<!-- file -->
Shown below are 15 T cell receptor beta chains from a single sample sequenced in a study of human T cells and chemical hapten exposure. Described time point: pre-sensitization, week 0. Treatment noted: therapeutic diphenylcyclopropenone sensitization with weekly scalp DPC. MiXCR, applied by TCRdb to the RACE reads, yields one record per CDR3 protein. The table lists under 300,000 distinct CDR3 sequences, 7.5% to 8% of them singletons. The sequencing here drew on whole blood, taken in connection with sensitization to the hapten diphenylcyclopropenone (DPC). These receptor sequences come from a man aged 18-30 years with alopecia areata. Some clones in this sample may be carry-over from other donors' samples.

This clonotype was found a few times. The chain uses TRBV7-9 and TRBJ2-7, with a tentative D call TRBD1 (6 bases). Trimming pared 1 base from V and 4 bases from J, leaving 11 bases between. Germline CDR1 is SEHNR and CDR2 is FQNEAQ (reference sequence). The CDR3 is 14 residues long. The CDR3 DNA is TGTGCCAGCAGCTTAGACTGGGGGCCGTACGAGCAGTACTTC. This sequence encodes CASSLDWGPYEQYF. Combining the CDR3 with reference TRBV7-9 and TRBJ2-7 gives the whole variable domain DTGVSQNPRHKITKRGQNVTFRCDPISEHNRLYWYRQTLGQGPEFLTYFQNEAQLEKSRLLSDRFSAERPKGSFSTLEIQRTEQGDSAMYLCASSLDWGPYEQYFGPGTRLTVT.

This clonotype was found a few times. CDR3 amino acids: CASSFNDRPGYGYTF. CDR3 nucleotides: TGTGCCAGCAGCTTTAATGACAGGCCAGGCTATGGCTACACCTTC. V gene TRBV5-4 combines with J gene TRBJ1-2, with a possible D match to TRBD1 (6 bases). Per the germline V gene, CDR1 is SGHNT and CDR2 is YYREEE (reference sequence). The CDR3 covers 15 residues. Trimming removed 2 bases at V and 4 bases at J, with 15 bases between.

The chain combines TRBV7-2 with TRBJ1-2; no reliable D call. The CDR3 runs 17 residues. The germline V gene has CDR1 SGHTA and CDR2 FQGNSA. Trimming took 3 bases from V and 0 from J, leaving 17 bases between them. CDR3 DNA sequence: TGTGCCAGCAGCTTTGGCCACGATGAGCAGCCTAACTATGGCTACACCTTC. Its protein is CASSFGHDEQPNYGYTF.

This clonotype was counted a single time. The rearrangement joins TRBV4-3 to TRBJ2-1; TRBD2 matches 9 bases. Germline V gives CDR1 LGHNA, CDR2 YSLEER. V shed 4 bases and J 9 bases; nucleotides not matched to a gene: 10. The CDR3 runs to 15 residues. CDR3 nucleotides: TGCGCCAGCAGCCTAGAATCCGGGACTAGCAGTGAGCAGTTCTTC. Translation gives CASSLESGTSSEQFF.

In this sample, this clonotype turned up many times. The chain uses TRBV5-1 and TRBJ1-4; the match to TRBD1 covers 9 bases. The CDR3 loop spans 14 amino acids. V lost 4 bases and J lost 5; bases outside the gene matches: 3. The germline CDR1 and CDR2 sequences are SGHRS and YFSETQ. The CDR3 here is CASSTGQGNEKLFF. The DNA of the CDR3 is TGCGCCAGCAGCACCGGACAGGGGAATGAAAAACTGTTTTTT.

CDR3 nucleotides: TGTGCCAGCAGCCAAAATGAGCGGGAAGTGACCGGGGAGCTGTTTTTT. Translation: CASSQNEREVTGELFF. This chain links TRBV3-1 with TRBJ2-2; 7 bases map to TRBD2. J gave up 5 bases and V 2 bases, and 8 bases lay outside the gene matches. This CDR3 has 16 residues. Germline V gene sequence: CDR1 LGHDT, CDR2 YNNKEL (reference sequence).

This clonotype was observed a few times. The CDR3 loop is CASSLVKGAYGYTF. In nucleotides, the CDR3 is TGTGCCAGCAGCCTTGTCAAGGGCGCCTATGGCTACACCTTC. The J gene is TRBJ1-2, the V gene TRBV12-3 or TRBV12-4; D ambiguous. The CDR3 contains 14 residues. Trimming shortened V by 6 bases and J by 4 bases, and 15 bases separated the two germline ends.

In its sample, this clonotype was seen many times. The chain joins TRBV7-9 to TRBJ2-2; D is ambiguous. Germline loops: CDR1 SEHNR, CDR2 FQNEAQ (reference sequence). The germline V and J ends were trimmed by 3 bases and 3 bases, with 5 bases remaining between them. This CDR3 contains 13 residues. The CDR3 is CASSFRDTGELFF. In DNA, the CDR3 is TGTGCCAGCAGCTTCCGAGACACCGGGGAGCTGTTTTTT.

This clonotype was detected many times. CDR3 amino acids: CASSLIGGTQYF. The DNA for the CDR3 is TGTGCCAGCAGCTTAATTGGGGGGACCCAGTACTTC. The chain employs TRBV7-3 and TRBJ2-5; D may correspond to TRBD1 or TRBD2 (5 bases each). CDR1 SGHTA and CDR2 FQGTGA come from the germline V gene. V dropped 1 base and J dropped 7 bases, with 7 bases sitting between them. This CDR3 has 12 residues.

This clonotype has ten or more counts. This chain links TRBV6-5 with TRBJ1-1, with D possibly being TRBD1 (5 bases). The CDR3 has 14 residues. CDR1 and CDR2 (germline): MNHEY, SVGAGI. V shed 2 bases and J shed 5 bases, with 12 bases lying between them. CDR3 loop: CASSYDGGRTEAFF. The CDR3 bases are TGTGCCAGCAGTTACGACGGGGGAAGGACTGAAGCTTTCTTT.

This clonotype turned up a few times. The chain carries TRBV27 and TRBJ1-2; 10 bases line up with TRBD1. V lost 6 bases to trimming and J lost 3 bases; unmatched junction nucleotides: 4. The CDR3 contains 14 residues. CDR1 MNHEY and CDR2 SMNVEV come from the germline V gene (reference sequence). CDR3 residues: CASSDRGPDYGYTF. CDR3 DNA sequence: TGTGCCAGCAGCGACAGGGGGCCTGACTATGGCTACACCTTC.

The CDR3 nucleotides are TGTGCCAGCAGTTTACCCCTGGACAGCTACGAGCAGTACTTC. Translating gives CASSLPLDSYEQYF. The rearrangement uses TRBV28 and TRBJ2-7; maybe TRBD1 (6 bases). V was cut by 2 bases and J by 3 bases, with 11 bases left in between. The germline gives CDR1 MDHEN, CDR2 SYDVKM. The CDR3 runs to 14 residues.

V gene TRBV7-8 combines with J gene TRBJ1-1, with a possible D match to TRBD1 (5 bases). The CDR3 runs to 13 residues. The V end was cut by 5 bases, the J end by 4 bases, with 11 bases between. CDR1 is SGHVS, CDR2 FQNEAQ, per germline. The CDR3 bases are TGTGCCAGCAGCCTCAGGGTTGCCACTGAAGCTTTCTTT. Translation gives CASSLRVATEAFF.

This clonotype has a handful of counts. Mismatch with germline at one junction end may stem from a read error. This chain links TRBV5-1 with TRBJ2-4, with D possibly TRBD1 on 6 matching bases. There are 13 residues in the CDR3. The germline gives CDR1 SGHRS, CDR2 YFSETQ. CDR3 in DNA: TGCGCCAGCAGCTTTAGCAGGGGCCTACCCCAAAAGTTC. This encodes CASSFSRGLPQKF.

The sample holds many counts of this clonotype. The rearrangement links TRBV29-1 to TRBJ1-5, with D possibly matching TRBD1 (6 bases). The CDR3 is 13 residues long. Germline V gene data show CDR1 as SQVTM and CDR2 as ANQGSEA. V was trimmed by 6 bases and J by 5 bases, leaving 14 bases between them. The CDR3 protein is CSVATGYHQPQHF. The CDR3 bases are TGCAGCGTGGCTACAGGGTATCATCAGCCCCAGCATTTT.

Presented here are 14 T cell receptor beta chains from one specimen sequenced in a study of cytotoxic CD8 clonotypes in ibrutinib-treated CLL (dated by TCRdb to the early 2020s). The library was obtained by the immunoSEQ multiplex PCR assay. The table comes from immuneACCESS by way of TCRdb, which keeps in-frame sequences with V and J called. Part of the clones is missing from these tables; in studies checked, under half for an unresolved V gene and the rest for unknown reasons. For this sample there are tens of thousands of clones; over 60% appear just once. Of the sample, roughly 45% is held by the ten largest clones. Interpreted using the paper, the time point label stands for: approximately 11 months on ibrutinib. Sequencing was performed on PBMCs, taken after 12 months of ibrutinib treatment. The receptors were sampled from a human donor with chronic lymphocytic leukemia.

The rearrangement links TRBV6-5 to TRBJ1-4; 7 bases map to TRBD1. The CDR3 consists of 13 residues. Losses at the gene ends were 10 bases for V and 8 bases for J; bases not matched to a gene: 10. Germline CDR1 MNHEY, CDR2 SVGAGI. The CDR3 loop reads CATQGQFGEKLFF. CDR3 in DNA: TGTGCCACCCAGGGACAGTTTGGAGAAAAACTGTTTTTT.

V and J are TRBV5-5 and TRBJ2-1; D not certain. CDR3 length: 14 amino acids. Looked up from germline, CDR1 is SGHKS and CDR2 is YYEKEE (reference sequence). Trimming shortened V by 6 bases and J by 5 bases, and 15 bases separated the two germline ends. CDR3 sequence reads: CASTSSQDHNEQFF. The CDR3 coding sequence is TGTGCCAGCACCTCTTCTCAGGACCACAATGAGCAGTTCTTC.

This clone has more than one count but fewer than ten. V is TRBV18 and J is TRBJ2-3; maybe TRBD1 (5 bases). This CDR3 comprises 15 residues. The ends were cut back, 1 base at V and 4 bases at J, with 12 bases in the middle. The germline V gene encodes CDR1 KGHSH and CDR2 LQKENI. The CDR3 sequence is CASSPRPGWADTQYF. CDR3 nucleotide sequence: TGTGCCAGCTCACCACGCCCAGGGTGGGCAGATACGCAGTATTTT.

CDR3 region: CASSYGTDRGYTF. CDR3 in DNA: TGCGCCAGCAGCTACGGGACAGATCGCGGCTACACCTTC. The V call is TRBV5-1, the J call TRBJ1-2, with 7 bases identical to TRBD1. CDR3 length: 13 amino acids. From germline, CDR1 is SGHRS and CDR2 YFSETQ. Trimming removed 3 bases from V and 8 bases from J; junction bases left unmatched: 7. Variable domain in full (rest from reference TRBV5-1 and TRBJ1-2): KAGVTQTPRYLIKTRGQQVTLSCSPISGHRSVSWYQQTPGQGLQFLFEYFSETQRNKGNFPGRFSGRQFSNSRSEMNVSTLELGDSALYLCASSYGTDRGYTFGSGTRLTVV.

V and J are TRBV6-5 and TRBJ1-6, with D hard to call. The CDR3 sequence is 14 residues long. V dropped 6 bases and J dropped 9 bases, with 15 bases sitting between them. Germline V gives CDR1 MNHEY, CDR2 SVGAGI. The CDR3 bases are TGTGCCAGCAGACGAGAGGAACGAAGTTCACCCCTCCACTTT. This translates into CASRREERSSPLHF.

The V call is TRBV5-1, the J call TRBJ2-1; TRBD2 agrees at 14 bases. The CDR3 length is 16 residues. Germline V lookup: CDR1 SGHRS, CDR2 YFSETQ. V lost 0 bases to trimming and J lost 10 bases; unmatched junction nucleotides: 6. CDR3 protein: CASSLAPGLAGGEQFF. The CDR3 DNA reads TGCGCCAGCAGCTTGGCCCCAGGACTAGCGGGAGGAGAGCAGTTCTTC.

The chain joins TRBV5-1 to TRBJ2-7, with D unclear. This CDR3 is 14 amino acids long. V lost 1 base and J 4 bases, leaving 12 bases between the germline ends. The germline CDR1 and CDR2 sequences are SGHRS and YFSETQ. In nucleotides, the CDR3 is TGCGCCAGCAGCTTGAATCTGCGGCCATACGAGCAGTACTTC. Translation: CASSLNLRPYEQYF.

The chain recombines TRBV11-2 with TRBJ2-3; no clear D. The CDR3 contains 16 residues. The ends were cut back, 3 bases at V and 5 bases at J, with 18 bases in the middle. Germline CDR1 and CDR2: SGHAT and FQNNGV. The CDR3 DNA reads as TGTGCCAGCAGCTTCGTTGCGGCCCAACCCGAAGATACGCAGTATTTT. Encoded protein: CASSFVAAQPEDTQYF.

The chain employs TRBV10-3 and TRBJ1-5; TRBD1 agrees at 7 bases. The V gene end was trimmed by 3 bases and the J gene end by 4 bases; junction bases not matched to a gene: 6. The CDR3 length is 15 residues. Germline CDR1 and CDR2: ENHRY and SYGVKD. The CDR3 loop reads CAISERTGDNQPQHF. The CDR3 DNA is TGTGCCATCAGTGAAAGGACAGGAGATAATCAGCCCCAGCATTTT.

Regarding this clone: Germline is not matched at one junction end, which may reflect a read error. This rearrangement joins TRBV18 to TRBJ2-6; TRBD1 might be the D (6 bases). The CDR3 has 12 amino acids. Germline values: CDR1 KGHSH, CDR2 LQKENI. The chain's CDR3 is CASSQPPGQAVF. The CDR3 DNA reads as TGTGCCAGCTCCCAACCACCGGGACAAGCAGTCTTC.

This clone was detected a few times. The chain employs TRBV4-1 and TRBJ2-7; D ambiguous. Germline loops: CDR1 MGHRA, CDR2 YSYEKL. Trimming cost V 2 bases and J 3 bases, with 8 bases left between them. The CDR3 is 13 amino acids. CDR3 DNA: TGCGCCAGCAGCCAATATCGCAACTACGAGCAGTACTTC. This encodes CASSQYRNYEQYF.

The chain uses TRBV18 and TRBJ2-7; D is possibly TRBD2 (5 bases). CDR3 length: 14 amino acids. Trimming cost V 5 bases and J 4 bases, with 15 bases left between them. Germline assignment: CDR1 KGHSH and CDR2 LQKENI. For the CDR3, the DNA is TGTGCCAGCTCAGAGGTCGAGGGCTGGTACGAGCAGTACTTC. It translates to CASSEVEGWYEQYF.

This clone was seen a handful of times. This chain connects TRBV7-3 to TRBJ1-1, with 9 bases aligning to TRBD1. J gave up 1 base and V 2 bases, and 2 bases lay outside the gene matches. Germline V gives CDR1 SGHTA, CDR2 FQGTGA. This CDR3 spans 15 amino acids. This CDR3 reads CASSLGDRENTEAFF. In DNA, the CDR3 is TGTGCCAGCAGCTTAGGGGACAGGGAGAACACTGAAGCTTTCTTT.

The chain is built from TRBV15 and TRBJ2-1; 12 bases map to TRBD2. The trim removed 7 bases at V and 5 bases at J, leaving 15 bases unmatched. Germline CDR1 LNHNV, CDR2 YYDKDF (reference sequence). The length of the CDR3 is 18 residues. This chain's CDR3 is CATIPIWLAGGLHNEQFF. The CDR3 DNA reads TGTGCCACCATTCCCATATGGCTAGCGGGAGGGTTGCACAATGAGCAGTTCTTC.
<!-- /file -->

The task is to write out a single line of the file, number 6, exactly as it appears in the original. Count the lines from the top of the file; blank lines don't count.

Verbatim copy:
In this sample, this clonotype turned up many times. The chain uses TRBV5-1 and TRBJ1-4; the match to TRBD1 covers 9 bases. The CDR3 loop spans 14 amino acids. V lost 4 bases and J lost 5; bases outside the gene matches: 3. The germline CDR1 and CDR2 sequences are SGHRS and YFSETQ. The CDR3 here is CASSTGQGNEKLFF. The DNA of the CDR3 is TGCGCCAGCAGCACCGGACAGGGGAATGAAAAACTGTTTTTT.